LOUISVILLE, Ky. -- Todd Pletcher watched the Kentucky Derby on a TV in the horsemen's lounge at Churchill Downs.
Who was with him?
"Absolutely no one," he said.
This was some necessary alone time for a man who did not need to suffer on live television if his four Derby entries failed to win. This was also a departure.
The other nine Derbies the trainer had entered a total of 24 horses in, he'd watched from the grandstand. But those other nine Derbies all had ended without a visit to the winner's circle.
"Needed to change something," cracked the normally perma-stoic trainer.
Actually, the super-accomplished Pletcher already had made the only change necessary to break the most talked-about losing streak in horse racing. The guy who could not win the Kentucky Derby linked up with the jockey who cannot lose the Kentucky Derby, Calvin Borel.
With Borel on the back of Super Saver, it was only a matter of time -- 2 minutes, 4.45 seconds, to be exact -- before Pletcher's endlessly discussed losing streak was over. With yet another rail-skimming ride to the roses, Borel was back where he belongs and Pletcher was taken where he'd never been.
It was the third victory for Borel in the past four Derbies, something never before done in the 136-year history of the race. Oh, and the year he didn't win it, he finished third on 27-1 shot Denis of Cork.
It is a stunning domination by a guy who has seen his previously unspectacular career explode at an age when most athletes are breaking down. Borel won his first Derby aboard Street Sense at age 40, his second aboard Mine That Bird at 42, and now this win on Super Saver at 43.
If you'd bet just $2 across the board on Calvin in each of the past four Derbies -- an investment of $24 -- you would have pocketed $250.20. How's that for a return on investment?
Strangely enough, though, some trainers have been slow to invest in the Churchill-based Borel. It took longtime friend and racing partner Carl Nafzger to give him the breakthrough chance on Street Sense, and another local trainer, Kenny McPeek, to put him on Denis of Cork. Last year Borel nearly missed the Derby before obscure trainer Chip Woolley gave him the mount on 50-1 long shot Mine That Bird, a gelding he booted to one of the great upsets in thoroughbred racing history.
After that, there was no ignoring the Borel-Churchill dynamic. That's why WinStar Farms racing manager Elliott Walden suggested putting Borel on 2-year-old Super Saver for the Kentucky Jockey Club Stakes in November 2009 -- a move that resulted in a 5-length victory.
Pletcher had Ramon Dominguez in the saddle for Super Saver's 3-year-old debut in March, a third-place finish in the Tampa Bay Derby. Then he went back to Borel last month for the Arkansas Derby -- where he finished second -- and there was only one logical choice for the big race.
Before the race, Pletcher kept his comments to the Cajun very simple.
"Ride him like you own him" was just about the only instruction Pletcher passed along to his jockey, whose uncluttered mind seems to be an absolute gift in pressure situations.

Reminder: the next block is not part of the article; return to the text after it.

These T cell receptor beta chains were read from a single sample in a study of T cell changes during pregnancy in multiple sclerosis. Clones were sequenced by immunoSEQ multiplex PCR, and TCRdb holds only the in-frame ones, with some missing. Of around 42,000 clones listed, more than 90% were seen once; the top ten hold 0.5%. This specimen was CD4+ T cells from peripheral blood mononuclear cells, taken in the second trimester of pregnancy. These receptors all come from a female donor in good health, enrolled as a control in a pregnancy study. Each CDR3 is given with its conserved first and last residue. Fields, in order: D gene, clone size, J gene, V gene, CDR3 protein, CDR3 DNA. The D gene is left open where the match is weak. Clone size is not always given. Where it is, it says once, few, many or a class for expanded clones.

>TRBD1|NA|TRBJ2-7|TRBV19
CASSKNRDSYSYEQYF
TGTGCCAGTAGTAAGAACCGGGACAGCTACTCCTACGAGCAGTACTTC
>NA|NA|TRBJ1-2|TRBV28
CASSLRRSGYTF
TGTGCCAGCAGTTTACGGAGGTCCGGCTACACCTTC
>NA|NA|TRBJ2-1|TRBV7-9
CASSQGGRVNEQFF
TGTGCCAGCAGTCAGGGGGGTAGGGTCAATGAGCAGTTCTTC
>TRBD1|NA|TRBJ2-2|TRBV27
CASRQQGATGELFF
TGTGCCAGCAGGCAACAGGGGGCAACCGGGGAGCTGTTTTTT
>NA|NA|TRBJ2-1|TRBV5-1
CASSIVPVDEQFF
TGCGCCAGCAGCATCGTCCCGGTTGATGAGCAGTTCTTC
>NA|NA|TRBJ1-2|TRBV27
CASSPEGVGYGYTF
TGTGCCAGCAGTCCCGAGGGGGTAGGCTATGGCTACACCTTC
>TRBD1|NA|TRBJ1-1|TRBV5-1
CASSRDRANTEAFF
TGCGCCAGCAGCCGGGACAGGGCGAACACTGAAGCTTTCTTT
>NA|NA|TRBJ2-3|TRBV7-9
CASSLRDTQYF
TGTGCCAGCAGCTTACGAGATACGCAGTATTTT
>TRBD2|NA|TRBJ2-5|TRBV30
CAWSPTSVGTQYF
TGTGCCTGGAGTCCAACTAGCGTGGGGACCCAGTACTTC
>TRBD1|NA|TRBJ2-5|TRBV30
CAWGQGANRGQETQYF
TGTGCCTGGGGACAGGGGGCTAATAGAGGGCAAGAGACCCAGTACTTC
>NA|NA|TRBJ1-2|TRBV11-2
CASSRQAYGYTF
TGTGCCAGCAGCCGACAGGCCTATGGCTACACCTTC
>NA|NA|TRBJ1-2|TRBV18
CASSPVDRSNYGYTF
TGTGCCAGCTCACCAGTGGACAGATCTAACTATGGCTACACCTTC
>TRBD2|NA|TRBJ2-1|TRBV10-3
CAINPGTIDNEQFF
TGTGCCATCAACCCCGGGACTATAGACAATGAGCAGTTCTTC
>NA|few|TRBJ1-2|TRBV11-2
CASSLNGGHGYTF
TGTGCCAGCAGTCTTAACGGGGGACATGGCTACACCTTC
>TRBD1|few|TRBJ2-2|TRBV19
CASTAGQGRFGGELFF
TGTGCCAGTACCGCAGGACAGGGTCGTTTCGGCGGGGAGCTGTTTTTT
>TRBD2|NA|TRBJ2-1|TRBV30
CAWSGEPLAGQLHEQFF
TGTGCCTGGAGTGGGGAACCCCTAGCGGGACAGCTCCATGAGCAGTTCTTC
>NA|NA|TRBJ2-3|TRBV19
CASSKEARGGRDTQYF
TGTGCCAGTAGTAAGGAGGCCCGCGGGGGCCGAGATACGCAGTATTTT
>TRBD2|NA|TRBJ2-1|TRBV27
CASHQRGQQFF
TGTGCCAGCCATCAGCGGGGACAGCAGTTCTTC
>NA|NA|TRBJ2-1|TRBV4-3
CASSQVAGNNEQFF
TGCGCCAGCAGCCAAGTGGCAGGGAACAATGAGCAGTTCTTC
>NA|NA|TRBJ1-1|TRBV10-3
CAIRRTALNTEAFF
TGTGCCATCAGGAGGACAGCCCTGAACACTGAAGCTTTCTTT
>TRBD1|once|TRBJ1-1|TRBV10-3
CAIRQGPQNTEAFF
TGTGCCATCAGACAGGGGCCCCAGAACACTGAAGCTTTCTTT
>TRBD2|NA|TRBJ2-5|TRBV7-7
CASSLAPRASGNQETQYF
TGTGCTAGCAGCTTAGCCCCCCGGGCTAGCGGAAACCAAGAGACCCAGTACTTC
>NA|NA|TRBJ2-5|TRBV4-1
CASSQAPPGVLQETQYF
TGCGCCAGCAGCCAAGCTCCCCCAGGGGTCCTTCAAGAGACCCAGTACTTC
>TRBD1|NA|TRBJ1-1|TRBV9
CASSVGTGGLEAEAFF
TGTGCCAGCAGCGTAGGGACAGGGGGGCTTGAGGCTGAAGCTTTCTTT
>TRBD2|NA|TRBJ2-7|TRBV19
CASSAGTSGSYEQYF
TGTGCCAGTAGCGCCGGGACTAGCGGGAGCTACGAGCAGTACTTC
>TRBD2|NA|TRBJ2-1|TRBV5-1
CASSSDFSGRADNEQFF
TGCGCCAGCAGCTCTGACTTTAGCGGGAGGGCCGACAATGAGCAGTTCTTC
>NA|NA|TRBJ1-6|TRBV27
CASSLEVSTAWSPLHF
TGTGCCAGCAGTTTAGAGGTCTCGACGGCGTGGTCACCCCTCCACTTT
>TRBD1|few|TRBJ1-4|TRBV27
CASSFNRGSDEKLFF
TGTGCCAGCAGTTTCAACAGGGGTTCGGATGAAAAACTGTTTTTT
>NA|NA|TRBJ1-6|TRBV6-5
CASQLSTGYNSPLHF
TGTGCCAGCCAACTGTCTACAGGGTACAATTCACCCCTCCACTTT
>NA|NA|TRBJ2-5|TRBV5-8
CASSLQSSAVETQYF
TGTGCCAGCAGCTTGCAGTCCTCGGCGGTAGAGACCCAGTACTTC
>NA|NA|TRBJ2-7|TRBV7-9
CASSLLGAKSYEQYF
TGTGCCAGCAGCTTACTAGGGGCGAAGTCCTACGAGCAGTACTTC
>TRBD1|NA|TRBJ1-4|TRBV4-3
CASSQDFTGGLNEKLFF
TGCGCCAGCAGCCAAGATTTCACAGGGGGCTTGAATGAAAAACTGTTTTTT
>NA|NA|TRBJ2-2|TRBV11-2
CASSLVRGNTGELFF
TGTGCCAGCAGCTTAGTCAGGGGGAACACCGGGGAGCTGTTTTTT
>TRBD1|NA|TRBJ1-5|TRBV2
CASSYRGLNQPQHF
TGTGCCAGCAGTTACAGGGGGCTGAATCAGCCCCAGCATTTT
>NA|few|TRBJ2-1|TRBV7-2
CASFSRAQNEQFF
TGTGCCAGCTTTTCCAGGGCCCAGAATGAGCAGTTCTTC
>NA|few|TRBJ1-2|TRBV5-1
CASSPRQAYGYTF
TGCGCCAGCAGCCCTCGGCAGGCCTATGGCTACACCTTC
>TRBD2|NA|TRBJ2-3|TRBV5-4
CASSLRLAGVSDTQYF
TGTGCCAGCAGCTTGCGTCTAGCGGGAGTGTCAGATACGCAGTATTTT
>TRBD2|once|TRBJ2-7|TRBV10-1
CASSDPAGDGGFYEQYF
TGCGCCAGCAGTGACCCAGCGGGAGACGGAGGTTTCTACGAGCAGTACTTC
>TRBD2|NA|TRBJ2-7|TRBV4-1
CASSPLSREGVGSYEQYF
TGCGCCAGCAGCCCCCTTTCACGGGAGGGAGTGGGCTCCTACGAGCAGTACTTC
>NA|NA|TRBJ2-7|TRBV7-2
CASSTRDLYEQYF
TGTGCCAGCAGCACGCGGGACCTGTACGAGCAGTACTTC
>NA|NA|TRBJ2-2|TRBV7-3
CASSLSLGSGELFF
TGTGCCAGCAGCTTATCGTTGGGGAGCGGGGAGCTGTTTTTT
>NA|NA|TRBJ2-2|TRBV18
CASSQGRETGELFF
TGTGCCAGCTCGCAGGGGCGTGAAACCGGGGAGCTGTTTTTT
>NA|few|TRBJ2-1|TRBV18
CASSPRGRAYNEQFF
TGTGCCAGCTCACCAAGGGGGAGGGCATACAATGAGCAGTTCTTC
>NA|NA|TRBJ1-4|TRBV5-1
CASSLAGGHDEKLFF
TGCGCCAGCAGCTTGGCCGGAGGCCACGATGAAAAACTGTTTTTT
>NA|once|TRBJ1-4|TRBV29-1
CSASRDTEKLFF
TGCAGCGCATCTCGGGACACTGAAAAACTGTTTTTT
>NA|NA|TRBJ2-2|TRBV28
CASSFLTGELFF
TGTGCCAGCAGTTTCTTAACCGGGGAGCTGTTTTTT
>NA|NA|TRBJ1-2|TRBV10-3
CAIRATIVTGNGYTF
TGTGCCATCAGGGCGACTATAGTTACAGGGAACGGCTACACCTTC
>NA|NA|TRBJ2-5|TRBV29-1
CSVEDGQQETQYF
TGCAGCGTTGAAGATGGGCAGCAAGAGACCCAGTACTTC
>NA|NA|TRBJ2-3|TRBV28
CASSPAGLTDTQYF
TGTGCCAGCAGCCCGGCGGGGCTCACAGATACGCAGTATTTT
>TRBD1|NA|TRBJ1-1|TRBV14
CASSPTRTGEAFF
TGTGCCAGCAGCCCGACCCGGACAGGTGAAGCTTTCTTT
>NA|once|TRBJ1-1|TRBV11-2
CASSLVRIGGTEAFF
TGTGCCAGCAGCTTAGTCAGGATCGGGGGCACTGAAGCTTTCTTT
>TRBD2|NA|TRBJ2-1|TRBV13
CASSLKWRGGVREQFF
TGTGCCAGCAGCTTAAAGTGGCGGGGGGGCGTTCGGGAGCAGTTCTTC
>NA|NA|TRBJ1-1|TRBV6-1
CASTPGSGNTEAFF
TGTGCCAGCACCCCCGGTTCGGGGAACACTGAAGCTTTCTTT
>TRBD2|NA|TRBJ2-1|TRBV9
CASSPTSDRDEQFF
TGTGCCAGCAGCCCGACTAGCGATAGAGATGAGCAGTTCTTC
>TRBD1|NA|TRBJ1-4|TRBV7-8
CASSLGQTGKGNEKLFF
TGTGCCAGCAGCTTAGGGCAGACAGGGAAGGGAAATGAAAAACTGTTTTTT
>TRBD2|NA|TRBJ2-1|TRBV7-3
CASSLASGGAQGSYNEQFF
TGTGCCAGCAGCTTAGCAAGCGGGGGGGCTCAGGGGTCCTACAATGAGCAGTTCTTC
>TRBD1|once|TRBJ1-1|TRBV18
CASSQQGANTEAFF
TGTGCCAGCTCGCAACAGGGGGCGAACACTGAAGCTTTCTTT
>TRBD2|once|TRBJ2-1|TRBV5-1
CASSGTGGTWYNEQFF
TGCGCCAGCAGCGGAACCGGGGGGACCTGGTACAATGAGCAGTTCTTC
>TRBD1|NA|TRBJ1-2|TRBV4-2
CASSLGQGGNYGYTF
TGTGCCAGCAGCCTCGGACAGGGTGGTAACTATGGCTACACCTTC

Borel doesn't own Super Saver, but he owns Churchill Downs. He said the track layout almost completely mimics Louisiana Downs in Bossier City, La., in the state where he grew up on horseback. So riding at the world's most famous track is basically an extension of his childhood instincts.
"Calvin is a great rider anywhere he goes," Pletcher said. "But for some reason at Churchill Downs, he's five lengths better. He's just figured out Churchill Downs."
What he's clearly figured out better than anyone who has ever ridden in the Derby is that the shortest way around the Downs is nearest the rail. That's how he's won countless races here. That's how he won on Street Sense. That's how he won, in daring fashion, on Mine That Bird.
And when asked immediately after the chaotic race if that's how he won Saturday, Borel's agent, Jerry Hissam, crowed, "Ab-so-lutely!"
It has become a cliché -- they call it the "Bo-rail" at Churchill -- but opposing jockeys seem powerless to stop Calvin from claiming the inside and scooting past them when the stakes are biggest.
It's like watching Oklahoma's old wishbone offense pound opponents. They would load up to stop the run, and still never did it.
"No one else wants to be on the fence," said Woolley, who came down from the grandstand to embrace Borel after this most recent Derby triumph.
It's generally true that the most trouble -- and therefore the greatest danger -- is located on the inside. There are safer escape routes from traffic to the outside. But it's also the long way around any oval.
Borel has never been one to let traffic or danger deter him from his chosen path. He smoothly steered Super Saver from the No. 4 post over to the rail and kept him there for almost the entire 1¼ miles -- getting him to relax off the pace, and keeping him impervious to the mayhem that went on throughout the rest of a chaotic, rough ride through the slop.
The only time Borel strayed from the fence was to go around a tiring Conveyance. He then dove back to the rail to shoot past drifting Noble's Promise.
After that, Borel went to the whip and Super Saver shot to the lead. By the time anyone else responded, he was home free in the home stretch.
"He gets first run, as I call it," Hall of Fame trainer D. Wayne Lukas said of Borel. "When you get first kick, other horses have to make the second move."
Calvin Borel always seems to get first kick at Churchill Downs on the first Saturday in May. And now that he's earned Todd Pletcher the one trophy he'd never held aloft, he should be every trainer's first pick to ride their horses on Kentucky Derby day.
Pat Forde is a senior writer for ESPN.com. He can be reached at ESPN4D@aol.com.